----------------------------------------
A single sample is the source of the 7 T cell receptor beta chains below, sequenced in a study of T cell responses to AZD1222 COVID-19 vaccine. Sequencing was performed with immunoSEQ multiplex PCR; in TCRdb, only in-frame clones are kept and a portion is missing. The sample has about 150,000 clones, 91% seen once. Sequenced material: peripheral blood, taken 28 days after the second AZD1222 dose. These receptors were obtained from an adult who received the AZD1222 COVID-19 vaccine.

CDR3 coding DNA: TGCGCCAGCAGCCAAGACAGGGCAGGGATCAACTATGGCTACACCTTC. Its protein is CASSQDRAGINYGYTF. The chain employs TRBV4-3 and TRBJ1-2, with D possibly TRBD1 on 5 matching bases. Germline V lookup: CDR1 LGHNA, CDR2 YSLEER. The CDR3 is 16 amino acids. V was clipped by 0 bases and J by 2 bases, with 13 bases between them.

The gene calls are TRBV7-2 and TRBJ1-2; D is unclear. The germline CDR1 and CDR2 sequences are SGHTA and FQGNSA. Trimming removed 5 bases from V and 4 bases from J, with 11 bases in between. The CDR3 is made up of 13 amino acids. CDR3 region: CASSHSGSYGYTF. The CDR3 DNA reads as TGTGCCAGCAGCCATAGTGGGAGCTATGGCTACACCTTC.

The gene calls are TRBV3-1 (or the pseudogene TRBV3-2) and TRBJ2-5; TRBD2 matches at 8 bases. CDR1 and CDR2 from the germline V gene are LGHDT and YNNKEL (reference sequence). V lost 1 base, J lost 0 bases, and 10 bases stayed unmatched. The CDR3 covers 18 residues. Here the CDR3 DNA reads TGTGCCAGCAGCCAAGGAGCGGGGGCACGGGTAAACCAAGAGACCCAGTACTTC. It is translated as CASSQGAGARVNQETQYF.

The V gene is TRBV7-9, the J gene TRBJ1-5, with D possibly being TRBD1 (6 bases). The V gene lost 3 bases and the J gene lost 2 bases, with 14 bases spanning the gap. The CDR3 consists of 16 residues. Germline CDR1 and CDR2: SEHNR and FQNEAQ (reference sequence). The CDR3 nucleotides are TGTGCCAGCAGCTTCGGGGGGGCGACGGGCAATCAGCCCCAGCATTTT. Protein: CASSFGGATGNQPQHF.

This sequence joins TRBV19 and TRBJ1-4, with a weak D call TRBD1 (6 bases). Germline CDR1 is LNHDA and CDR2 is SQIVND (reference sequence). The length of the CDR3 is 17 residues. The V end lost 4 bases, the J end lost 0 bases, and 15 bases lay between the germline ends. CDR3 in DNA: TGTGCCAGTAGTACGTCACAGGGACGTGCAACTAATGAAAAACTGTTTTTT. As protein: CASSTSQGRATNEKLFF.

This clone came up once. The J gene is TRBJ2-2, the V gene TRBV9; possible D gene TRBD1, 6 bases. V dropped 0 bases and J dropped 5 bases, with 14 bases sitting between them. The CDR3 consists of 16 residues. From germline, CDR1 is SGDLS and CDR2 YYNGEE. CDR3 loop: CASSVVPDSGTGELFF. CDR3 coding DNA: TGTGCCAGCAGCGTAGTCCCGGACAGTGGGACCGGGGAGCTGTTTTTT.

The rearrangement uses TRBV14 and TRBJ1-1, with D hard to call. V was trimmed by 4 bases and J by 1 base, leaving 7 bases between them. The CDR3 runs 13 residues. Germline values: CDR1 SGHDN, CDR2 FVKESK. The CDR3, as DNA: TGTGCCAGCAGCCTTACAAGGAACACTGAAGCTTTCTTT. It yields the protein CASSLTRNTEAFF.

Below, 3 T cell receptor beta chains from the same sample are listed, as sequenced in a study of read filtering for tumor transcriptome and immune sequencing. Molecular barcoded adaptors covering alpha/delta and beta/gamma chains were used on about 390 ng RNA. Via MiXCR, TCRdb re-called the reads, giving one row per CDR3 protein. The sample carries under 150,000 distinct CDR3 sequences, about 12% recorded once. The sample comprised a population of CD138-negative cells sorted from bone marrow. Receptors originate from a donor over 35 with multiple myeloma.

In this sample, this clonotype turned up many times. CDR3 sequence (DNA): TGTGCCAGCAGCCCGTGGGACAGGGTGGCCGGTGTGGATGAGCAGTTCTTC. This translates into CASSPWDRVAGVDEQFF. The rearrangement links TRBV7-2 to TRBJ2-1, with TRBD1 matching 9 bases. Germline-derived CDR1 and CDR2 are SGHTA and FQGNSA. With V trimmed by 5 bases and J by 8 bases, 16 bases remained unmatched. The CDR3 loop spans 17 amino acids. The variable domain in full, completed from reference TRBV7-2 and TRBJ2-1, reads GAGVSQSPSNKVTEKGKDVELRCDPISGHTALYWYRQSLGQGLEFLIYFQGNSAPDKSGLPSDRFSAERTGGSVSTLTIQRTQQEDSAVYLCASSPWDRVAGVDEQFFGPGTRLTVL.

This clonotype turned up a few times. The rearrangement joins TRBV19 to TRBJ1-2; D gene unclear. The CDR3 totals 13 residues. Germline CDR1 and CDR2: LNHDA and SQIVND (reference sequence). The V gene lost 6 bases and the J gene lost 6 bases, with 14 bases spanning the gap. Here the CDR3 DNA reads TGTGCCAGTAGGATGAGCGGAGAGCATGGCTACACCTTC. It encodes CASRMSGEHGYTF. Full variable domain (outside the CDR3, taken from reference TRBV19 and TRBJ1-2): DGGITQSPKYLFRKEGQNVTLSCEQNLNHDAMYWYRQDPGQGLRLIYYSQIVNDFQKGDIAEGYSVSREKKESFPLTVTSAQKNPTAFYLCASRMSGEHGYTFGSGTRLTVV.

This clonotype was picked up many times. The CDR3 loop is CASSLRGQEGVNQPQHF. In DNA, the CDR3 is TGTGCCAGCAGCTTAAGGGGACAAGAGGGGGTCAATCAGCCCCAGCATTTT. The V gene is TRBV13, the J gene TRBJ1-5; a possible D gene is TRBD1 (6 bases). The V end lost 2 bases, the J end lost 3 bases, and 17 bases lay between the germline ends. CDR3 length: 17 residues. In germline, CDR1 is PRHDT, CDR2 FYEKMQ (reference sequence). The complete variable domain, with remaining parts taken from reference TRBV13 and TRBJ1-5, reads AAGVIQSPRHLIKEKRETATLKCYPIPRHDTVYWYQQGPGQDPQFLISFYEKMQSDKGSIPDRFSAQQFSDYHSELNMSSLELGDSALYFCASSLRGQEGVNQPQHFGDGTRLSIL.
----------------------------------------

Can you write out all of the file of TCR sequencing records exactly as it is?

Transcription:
A single sample is the source of the 7 T cell receptor beta chains below, sequenced in a study of T cell responses to AZD1222 COVID-19 vaccine. Sequencing was performed with immunoSEQ multiplex PCR; in TCRdb, only in-frame clones are kept and a portion is missing. The sample has about 150,000 clones, 91% seen once. Sequenced material: peripheral blood, taken 28 days after the second AZD1222 dose. These receptors were obtained from an adult who received the AZD1222 COVID-19 vaccine.

CDR3 coding DNA: TGCGCCAGCAGCCAAGACAGGGCAGGGATCAACTATGGCTACACCTTC. Its protein is CASSQDRAGINYGYTF. The chain employs TRBV4-3 and TRBJ1-2, with D possibly TRBD1 on 5 matching bases. Germline V lookup: CDR1 LGHNA, CDR2 YSLEER. The CDR3 is 16 amino acids. V was clipped by 0 bases and J by 2 bases, with 13 bases between them.

The gene calls are TRBV7-2 and TRBJ1-2; D is unclear. The germline CDR1 and CDR2 sequences are SGHTA and FQGNSA. Trimming removed 5 bases from V and 4 bases from J, with 11 bases in between. The CDR3 is made up of 13 amino acids. CDR3 region: CASSHSGSYGYTF. The CDR3 DNA reads as TGTGCCAGCAGCCATAGTGGGAGCTATGGCTACACCTTC.

The gene calls are TRBV3-1 (or the pseudogene TRBV3-2) and TRBJ2-5; TRBD2 matches at 8 bases. CDR1 and CDR2 from the germline V gene are LGHDT and YNNKEL (reference sequence). V lost 1 base, J lost 0 bases, and 10 bases stayed unmatched. The CDR3 covers 18 residues. Here the CDR3 DNA reads TGTGCCAGCAGCCAAGGAGCGGGGGCACGGGTAAACCAAGAGACCCAGTACTTC. It is translated as CASSQGAGARVNQETQYF.

The V gene is TRBV7-9, the J gene TRBJ1-5, with D possibly being TRBD1 (6 bases). The V gene lost 3 bases and the J gene lost 2 bases, with 14 bases spanning the gap. The CDR3 consists of 16 residues. Germline CDR1 and CDR2: SEHNR and FQNEAQ (reference sequence). The CDR3 nucleotides are TGTGCCAGCAGCTTCGGGGGGGCGACGGGCAATCAGCCCCAGCATTTT. Protein: CASSFGGATGNQPQHF.

This sequence joins TRBV19 and TRBJ1-4, with a weak D call TRBD1 (6 bases). Germline CDR1 is LNHDA and CDR2 is SQIVND (reference sequence). The length of the CDR3 is 17 residues. The V end lost 4 bases, the J end lost 0 bases, and 15 bases lay between the germline ends. CDR3 in DNA: TGTGCCAGTAGTACGTCACAGGGACGTGCAACTAATGAAAAACTGTTTTTT. As protein: CASSTSQGRATNEKLFF.

This clone came up once. The J gene is TRBJ2-2, the V gene TRBV9; possible D gene TRBD1, 6 bases. V dropped 0 bases and J dropped 5 bases, with 14 bases sitting between them. The CDR3 consists of 16 residues. From germline, CDR1 is SGDLS and CDR2 YYNGEE. CDR3 loop: CASSVVPDSGTGELFF. CDR3 coding DNA: TGTGCCAGCAGCGTAGTCCCGGACAGTGGGACCGGGGAGCTGTTTTTT.

The rearrangement uses TRBV14 and TRBJ1-1, with D hard to call. V was trimmed by 4 bases and J by 1 base, leaving 7 bases between them. The CDR3 runs 13 residues. Germline values: CDR1 SGHDN, CDR2 FVKESK. The CDR3, as DNA: TGTGCCAGCAGCCTTACAAGGAACACTGAAGCTTTCTTT. It yields the protein CASSLTRNTEAFF.

Below, 3 T cell receptor beta chains from the same sample are listed, as sequenced in a study of read filtering for tumor transcriptome and immune sequencing. Molecular barcoded adaptors covering alpha/delta and beta/gamma chains were used on about 390 ng RNA. Via MiXCR, TCRdb re-called the reads, giving one row per CDR3 protein. The sample carries under 150,000 distinct CDR3 sequences, about 12% recorded once. The sample comprised a population of CD138-negative cells sorted from bone marrow. Receptors originate from a donor over 35 with multiple myeloma.

In this sample, this clonotype turned up many times. CDR3 sequence (DNA): TGTGCCAGCAGCCCGTGGGACAGGGTGGCCGGTGTGGATGAGCAGTTCTTC. This translates into CASSPWDRVAGVDEQFF. The rearrangement links TRBV7-2 to TRBJ2-1, with TRBD1 matching 9 bases. Germline-derived CDR1 and CDR2 are SGHTA and FQGNSA. With V trimmed by 5 bases and J by 8 bases, 16 bases remained unmatched. The CDR3 loop spans 17 amino acids. The variable domain in full, completed from reference TRBV7-2 and TRBJ2-1, reads GAGVSQSPSNKVTEKGKDVELRCDPISGHTALYWYRQSLGQGLEFLIYFQGNSAPDKSGLPSDRFSAERTGGSVSTLTIQRTQQEDSAVYLCASSPWDRVAGVDEQFFGPGTRLTVL.

This clonotype turned up a few times. The rearrangement joins TRBV19 to TRBJ1-2; D gene unclear. The CDR3 totals 13 residues. Germline CDR1 and CDR2: LNHDA and SQIVND (reference sequence). The V gene lost 6 bases and the J gene lost 6 bases, with 14 bases spanning the gap. Here the CDR3 DNA reads TGTGCCAGTAGGATGAGCGGAGAGCATGGCTACACCTTC. It encodes CASRMSGEHGYTF. Full variable domain (outside the CDR3, taken from reference TRBV19 and TRBJ1-2): DGGITQSPKYLFRKEGQNVTLSCEQNLNHDAMYWYRQDPGQGLRLIYYSQIVNDFQKGDIAEGYSVSREKKESFPLTVTSAQKNPTAFYLCASRMSGEHGYTFGSGTRLTVV.

This clonotype was picked up many times. The CDR3 loop is CASSLRGQEGVNQPQHF. In DNA, the CDR3 is TGTGCCAGCAGCTTAAGGGGACAAGAGGGGGTCAATCAGCCCCAGCATTTT. The V gene is TRBV13, the J gene TRBJ1-5; a possible D gene is TRBD1 (6 bases). The V end lost 2 bases, the J end lost 3 bases, and 17 bases lay between the germline ends. CDR3 length: 17 residues. In germline, CDR1 is PRHDT, CDR2 FYEKMQ (reference sequence). The complete variable domain, with remaining parts taken from reference TRBV13 and TRBJ1-5, reads AAGVIQSPRHLIKEKRETATLKCYPIPRHDTVYWYQQGPGQDPQFLISFYEKMQSDKGSIPDRFSAQQFSDYHSELNMSSLELGDSALYFCASSLRGQEGVNQPQHFGDGTRLSIL.